When I was in my twenties, a boyfriend gave me a bottle of ‘Le Must de Cartier’ perfume. I was too young to understand the concept of a ‘signature scent’ but I wore that scent everywhere. It smelled woodsy and spicy and exotic to me. He owned a jewelry store, so picking up a bottle of Cartier perfume was easy for him, but with the end of our relationship came the end of my pipeline to that particular perfume, and I had no practical reason for shopping in a jewelry store. My connection to that scent faded away. I think someone may have even commented to me that the smell reminded them of their grandmother. At the time I didn’t take it as a compliment.
This was before internet shopping became a thing.
Apparently, unbeknownst to me, my youngest daughter believed ‘Le Must’ was my signature scent. She had strong memories tied to it and to her childhood during the time I wore it and was determined to track it down. She remembered it was from Cartier and she stood in a Cartier jewelry store sniffing bottle after bottle until she recognized the distinctive musky scent of ‘Le Must’.
When I opened the birthday box and found that bottle, I sprayed some on my wrists and began to cry, not only because it triggered the memory of how much I loved that scent, but for the realization that my daughter always associated it to her mother and went through so much effort to find it for my birthday.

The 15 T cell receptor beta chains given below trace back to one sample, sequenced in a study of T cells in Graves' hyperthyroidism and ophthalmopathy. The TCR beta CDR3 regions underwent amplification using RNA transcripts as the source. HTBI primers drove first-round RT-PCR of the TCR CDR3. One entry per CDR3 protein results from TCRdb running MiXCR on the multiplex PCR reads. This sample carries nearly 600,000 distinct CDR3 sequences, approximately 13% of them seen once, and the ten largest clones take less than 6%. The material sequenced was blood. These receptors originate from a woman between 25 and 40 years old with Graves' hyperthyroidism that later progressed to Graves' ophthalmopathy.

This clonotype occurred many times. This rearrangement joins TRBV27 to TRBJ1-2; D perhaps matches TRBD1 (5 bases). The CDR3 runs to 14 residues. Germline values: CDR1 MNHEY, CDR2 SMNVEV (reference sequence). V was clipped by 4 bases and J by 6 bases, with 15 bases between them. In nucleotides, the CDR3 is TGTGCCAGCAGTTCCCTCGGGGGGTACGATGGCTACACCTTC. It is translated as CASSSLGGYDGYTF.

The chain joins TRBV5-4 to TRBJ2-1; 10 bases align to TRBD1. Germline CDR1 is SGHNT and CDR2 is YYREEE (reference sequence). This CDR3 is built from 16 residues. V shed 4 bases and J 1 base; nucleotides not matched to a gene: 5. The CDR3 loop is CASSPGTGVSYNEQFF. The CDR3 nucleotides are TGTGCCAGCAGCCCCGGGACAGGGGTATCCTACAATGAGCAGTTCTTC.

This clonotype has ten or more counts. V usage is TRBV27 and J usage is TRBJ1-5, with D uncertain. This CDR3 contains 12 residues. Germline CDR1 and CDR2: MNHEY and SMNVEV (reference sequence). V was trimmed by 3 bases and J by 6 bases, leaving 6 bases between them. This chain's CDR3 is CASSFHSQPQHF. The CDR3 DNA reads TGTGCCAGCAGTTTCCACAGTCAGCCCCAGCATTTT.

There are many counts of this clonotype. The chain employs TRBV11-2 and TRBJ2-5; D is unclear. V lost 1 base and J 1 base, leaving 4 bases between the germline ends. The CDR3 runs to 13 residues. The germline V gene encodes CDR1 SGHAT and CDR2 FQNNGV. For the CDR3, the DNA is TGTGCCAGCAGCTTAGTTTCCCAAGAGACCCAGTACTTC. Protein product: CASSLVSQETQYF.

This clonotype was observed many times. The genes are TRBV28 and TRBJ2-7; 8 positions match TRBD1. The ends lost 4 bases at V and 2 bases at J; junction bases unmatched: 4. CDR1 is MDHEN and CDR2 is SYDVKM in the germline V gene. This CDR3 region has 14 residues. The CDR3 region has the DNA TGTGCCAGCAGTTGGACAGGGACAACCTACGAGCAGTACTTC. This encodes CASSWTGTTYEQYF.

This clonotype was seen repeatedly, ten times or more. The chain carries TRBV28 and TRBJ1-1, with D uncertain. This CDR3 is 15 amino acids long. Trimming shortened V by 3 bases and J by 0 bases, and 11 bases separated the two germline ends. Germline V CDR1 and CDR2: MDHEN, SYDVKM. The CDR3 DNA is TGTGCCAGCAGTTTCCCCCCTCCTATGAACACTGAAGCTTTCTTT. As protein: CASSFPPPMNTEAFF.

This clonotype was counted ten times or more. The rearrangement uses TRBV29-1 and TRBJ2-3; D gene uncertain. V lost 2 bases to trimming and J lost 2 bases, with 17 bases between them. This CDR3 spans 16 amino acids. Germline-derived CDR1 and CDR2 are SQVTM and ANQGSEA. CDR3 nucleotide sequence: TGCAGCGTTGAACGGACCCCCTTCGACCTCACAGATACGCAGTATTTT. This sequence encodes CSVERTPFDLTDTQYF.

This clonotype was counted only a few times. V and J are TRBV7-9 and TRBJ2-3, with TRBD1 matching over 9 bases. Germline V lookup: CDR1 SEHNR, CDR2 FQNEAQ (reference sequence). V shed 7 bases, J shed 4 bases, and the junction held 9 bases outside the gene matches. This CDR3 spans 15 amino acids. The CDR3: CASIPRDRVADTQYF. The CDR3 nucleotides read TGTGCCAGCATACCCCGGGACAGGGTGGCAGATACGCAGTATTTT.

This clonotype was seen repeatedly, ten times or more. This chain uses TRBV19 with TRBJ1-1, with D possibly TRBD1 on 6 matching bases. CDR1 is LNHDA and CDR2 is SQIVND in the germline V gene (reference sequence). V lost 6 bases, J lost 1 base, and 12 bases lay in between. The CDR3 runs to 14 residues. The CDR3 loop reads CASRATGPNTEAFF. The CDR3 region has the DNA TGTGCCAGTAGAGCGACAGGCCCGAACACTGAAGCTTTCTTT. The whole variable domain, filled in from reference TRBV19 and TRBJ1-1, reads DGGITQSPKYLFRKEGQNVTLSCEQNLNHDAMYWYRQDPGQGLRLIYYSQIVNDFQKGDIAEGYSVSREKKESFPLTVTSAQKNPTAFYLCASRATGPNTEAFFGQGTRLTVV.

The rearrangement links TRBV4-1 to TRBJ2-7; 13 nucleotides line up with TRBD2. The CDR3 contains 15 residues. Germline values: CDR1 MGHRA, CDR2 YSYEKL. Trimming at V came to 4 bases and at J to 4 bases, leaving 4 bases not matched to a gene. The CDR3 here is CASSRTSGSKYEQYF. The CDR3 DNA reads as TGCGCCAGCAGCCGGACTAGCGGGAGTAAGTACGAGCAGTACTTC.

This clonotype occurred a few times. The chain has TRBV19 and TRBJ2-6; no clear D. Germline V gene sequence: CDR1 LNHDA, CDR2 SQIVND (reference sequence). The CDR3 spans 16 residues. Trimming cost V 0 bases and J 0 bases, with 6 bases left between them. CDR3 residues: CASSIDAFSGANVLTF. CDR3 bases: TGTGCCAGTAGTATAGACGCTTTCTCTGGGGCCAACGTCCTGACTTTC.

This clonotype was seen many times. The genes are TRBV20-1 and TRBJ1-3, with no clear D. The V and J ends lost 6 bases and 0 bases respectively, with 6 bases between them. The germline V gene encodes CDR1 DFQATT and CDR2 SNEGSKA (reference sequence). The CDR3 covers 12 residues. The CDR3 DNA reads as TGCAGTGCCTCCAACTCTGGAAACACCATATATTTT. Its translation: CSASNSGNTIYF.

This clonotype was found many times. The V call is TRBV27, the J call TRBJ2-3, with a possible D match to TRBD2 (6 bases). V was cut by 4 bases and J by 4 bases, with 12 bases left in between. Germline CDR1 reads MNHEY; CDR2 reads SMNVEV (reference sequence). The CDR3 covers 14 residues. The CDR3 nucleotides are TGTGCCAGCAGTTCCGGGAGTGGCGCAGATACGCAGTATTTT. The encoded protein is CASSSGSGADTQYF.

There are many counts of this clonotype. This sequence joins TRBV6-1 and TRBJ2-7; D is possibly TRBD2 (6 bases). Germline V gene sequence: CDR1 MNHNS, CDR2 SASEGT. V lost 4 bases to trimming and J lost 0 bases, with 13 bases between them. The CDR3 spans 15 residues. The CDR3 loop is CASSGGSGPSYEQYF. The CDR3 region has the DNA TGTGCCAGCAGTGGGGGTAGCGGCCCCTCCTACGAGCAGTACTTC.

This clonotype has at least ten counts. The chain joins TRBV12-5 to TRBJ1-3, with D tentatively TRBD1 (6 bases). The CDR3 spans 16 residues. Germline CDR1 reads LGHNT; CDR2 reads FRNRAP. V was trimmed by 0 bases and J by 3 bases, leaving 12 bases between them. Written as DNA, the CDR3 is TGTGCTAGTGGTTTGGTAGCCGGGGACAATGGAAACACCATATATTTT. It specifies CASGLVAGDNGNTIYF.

That’s how powerfully scent is connected to memory.
After that bottle was completely gone, I searched for its replacement everywhere, and it was hard to find. For a while it even felt discontinued so I scoured airport duty-free shops for bottles of Le Must. My husband brought home assorted Cartier perfumes from his overseas trips, but he never remembered the ‘Le Must’ part. I now have a beautiful collection of Cartier perfumes that I seldom wear. I just have no emotional response to them. They are not ‘Le Must’.
And, I think eliciting an emotional response is what perfumes aspire to do. When it happens, you know it.
I’ve since learned even Nordstrom carries Le Must now, so I began buying it for myself, as a treat when I’m very good. I hope one day my granddaughter will get a whiff of that scent and think of me the way her mother did, and that it elicits an emotional response in her too. Now I’d take that as a compliment.